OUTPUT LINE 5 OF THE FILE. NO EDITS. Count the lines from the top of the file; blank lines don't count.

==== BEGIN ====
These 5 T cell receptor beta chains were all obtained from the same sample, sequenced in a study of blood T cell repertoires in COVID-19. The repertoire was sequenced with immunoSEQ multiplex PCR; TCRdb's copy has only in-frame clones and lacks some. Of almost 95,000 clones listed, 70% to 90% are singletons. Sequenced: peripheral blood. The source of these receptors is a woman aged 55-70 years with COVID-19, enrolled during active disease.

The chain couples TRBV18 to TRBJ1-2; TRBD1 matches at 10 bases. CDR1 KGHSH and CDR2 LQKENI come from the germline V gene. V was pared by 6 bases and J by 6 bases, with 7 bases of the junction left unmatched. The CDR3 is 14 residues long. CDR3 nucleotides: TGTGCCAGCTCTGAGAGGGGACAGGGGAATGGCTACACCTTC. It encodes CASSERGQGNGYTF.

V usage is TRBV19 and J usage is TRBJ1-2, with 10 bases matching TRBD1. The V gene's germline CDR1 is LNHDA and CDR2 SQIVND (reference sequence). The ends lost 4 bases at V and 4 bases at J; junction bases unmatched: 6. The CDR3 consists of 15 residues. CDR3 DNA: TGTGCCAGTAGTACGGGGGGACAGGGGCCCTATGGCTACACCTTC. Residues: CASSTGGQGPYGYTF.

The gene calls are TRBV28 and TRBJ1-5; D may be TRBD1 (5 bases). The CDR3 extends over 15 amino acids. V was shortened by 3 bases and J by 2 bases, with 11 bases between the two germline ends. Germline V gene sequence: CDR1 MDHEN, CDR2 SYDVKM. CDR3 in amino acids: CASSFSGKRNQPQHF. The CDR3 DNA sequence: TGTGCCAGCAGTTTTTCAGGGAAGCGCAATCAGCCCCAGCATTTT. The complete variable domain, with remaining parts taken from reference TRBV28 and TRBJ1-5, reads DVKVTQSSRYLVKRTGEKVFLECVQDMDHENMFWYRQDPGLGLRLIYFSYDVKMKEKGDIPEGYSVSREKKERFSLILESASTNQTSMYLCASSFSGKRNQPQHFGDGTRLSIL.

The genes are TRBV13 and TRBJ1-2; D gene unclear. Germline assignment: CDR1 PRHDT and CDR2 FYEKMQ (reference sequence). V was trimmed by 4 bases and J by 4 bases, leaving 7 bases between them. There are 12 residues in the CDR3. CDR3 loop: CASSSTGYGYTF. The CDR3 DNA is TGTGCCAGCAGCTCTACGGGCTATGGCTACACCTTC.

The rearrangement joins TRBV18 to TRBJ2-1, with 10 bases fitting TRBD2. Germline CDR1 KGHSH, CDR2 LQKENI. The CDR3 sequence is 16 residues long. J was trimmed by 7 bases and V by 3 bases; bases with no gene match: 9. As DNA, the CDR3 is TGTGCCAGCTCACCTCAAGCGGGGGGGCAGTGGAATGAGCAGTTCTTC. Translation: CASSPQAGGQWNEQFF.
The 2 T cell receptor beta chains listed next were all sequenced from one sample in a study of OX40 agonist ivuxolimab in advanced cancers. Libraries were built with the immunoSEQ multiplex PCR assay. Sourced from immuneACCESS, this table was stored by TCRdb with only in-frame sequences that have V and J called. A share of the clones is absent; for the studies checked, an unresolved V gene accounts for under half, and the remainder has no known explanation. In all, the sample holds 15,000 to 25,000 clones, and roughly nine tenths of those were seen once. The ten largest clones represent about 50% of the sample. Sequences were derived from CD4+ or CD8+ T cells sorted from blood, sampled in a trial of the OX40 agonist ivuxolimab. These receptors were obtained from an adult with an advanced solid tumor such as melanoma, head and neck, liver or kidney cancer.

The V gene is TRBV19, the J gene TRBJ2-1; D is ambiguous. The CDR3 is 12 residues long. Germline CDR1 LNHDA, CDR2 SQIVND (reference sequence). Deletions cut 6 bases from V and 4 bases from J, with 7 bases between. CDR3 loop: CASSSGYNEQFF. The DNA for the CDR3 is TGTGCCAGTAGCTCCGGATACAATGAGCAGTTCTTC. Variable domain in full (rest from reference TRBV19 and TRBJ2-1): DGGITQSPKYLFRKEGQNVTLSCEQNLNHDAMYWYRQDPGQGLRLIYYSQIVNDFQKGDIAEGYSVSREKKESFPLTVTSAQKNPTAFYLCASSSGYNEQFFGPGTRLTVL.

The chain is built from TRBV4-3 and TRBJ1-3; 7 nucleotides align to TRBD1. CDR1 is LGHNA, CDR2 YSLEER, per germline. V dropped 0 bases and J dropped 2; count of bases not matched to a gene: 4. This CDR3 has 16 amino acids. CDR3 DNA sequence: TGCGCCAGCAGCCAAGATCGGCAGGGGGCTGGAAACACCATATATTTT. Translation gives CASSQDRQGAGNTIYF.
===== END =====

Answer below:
The genes are TRBV13 and TRBJ1-2; D gene unclear. Germline assignment: CDR1 PRHDT and CDR2 FYEKMQ (reference sequence). V was trimmed by 4 bases and J by 4 bases, leaving 7 bases between them. There are 12 residues in the CDR3. CDR3 loop: CASSSTGYGYTF. The CDR3 DNA is TGTGCCAGCAGCTCTACGGGCTATGGCTACACCTTC.